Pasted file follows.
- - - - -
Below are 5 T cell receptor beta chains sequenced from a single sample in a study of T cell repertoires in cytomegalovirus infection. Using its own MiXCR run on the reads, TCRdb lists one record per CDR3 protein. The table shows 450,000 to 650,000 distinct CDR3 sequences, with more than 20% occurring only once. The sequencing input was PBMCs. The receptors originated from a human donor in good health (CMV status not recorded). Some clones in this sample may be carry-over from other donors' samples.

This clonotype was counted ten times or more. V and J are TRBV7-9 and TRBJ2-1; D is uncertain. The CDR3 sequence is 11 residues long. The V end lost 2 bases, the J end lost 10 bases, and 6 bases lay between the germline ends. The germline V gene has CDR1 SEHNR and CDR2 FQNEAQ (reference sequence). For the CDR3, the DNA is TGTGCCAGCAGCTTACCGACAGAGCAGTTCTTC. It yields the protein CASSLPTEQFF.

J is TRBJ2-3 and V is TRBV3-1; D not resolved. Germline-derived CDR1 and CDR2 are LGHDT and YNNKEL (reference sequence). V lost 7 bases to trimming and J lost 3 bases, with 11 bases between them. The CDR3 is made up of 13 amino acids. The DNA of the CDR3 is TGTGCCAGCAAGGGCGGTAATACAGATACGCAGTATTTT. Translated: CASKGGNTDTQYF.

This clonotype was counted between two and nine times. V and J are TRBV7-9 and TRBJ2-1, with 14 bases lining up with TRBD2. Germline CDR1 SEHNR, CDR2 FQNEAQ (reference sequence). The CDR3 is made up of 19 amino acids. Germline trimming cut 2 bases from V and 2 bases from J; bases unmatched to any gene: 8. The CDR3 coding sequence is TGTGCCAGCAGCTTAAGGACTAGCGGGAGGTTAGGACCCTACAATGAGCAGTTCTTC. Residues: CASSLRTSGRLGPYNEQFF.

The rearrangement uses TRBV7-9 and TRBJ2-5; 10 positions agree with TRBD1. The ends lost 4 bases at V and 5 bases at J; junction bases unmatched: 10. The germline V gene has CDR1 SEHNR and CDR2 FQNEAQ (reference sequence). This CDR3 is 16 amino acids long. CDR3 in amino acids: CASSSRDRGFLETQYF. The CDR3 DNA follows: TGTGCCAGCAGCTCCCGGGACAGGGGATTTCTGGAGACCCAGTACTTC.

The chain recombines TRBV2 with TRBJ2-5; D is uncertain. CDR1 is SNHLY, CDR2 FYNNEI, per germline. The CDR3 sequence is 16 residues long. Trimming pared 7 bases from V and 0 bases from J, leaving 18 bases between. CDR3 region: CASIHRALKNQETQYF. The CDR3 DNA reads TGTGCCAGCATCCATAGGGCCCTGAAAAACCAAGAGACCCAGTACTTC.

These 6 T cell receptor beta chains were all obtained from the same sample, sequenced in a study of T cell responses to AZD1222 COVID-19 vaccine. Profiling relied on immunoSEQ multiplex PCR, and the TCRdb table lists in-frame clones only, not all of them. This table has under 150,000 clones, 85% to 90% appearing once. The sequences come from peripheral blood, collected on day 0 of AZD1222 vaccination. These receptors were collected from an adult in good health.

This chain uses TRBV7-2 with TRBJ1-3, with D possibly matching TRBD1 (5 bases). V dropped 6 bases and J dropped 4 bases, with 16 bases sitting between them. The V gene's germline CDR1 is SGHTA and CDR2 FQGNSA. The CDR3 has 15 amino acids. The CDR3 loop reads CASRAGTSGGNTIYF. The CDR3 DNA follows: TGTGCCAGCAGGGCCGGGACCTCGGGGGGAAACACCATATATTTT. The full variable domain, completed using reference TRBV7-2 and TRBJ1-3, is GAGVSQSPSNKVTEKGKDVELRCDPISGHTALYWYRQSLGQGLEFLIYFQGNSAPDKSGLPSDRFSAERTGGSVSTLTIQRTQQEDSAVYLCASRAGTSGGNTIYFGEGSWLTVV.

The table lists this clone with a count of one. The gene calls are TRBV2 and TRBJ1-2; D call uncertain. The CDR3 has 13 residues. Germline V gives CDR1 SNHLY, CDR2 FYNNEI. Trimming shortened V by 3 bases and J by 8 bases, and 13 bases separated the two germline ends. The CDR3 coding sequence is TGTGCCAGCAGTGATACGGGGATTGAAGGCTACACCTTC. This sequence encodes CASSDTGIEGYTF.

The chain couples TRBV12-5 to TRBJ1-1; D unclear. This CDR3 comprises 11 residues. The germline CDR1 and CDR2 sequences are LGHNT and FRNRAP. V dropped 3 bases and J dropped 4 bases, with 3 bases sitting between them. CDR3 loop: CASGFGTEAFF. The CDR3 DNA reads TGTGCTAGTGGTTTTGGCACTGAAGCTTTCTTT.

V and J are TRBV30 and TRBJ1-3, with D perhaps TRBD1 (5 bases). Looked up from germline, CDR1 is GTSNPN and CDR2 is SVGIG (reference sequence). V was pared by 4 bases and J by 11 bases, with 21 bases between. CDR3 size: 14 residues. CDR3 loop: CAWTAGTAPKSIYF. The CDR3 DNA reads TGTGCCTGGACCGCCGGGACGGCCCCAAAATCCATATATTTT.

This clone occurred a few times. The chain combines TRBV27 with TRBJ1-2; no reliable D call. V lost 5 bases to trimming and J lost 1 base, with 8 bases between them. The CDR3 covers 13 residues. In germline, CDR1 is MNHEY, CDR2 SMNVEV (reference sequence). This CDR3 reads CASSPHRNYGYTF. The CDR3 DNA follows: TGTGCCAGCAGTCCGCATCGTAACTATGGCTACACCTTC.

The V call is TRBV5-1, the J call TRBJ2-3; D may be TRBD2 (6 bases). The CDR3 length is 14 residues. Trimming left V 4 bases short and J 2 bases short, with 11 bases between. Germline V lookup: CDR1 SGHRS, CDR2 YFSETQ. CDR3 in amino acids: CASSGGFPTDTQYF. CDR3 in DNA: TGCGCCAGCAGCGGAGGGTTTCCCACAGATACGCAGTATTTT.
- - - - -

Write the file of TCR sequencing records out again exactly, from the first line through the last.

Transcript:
Below are 5 T cell receptor beta chains sequenced from a single sample in a study of T cell repertoires in cytomegalovirus infection. Using its own MiXCR run on the reads, TCRdb lists one record per CDR3 protein. The table shows 450,000 to 650,000 distinct CDR3 sequences, with more than 20% occurring only once. The sequencing input was PBMCs. The receptors originated from a human donor in good health (CMV status not recorded). Some clones in this sample may be carry-over from other donors' samples.

This clonotype was counted ten times or more. V and J are TRBV7-9 and TRBJ2-1; D is uncertain. The CDR3 sequence is 11 residues long. The V end lost 2 bases, the J end lost 10 bases, and 6 bases lay between the germline ends. The germline V gene has CDR1 SEHNR and CDR2 FQNEAQ (reference sequence). For the CDR3, the DNA is TGTGCCAGCAGCTTACCGACAGAGCAGTTCTTC. It yields the protein CASSLPTEQFF.

J is TRBJ2-3 and V is TRBV3-1; D not resolved. Germline-derived CDR1 and CDR2 are LGHDT and YNNKEL (reference sequence). V lost 7 bases to trimming and J lost 3 bases, with 11 bases between them. The CDR3 is made up of 13 amino acids. The DNA of the CDR3 is TGTGCCAGCAAGGGCGGTAATACAGATACGCAGTATTTT. Translated: CASKGGNTDTQYF.

This clonotype was counted between two and nine times. V and J are TRBV7-9 and TRBJ2-1, with 14 bases lining up with TRBD2. Germline CDR1 SEHNR, CDR2 FQNEAQ (reference sequence). The CDR3 is made up of 19 amino acids. Germline trimming cut 2 bases from V and 2 bases from J; bases unmatched to any gene: 8. The CDR3 coding sequence is TGTGCCAGCAGCTTAAGGACTAGCGGGAGGTTAGGACCCTACAATGAGCAGTTCTTC. Residues: CASSLRTSGRLGPYNEQFF.

The rearrangement uses TRBV7-9 and TRBJ2-5; 10 positions agree with TRBD1. The ends lost 4 bases at V and 5 bases at J; junction bases unmatched: 10. The germline V gene has CDR1 SEHNR and CDR2 FQNEAQ (reference sequence). This CDR3 is 16 amino acids long. CDR3 in amino acids: CASSSRDRGFLETQYF. The CDR3 DNA follows: TGTGCCAGCAGCTCCCGGGACAGGGGATTTCTGGAGACCCAGTACTTC.

The chain recombines TRBV2 with TRBJ2-5; D is uncertain. CDR1 is SNHLY, CDR2 FYNNEI, per germline. The CDR3 sequence is 16 residues long. Trimming pared 7 bases from V and 0 bases from J, leaving 18 bases between. CDR3 region: CASIHRALKNQETQYF. The CDR3 DNA reads TGTGCCAGCATCCATAGGGCCCTGAAAAACCAAGAGACCCAGTACTTC.

These 6 T cell receptor beta chains were all obtained from the same sample, sequenced in a study of T cell responses to AZD1222 COVID-19 vaccine. Profiling relied on immunoSEQ multiplex PCR, and the TCRdb table lists in-frame clones only, not all of them. This table has under 150,000 clones, 85% to 90% appearing once. The sequences come from peripheral blood, collected on day 0 of AZD1222 vaccination. These receptors were collected from an adult in good health.

This chain uses TRBV7-2 with TRBJ1-3, with D possibly matching TRBD1 (5 bases). V dropped 6 bases and J dropped 4 bases, with 16 bases sitting between them. The V gene's germline CDR1 is SGHTA and CDR2 FQGNSA. The CDR3 has 15 amino acids. The CDR3 loop reads CASRAGTSGGNTIYF. The CDR3 DNA follows: TGTGCCAGCAGGGCCGGGACCTCGGGGGGAAACACCATATATTTT. The full variable domain, completed using reference TRBV7-2 and TRBJ1-3, is GAGVSQSPSNKVTEKGKDVELRCDPISGHTALYWYRQSLGQGLEFLIYFQGNSAPDKSGLPSDRFSAERTGGSVSTLTIQRTQQEDSAVYLCASRAGTSGGNTIYFGEGSWLTVV.

The table lists this clone with a count of one. The gene calls are TRBV2 and TRBJ1-2; D call uncertain. The CDR3 has 13 residues. Germline V gives CDR1 SNHLY, CDR2 FYNNEI. Trimming shortened V by 3 bases and J by 8 bases, and 13 bases separated the two germline ends. The CDR3 coding sequence is TGTGCCAGCAGTGATACGGGGATTGAAGGCTACACCTTC. This sequence encodes CASSDTGIEGYTF.

The chain couples TRBV12-5 to TRBJ1-1; D unclear. This CDR3 comprises 11 residues. The germline CDR1 and CDR2 sequences are LGHNT and FRNRAP. V dropped 3 bases and J dropped 4 bases, with 3 bases sitting between them. CDR3 loop: CASGFGTEAFF. The CDR3 DNA reads TGTGCTAGTGGTTTTGGCACTGAAGCTTTCTTT.

V and J are TRBV30 and TRBJ1-3, with D perhaps TRBD1 (5 bases). Looked up from germline, CDR1 is GTSNPN and CDR2 is SVGIG (reference sequence). V was pared by 4 bases and J by 11 bases, with 21 bases between. CDR3 size: 14 residues. CDR3 loop: CAWTAGTAPKSIYF. The CDR3 DNA reads TGTGCCTGGACCGCCGGGACGGCCCCAAAATCCATATATTTT.

This clone occurred a few times. The chain combines TRBV27 with TRBJ1-2; no reliable D call. V lost 5 bases to trimming and J lost 1 base, with 8 bases between them. The CDR3 covers 13 residues. In germline, CDR1 is MNHEY, CDR2 SMNVEV (reference sequence). This CDR3 reads CASSPHRNYGYTF. The CDR3 DNA follows: TGTGCCAGCAGTCCGCATCGTAACTATGGCTACACCTTC.

The V call is TRBV5-1, the J call TRBJ2-3; D may be TRBD2 (6 bases). The CDR3 length is 14 residues. Trimming left V 4 bases short and J 2 bases short, with 11 bases between. Germline V lookup: CDR1 SGHRS, CDR2 YFSETQ. CDR3 in amino acids: CASSGGFPTDTQYF. CDR3 in DNA: TGCGCCAGCAGCGGAGGGTTTCCCACAGATACGCAGTATTTT.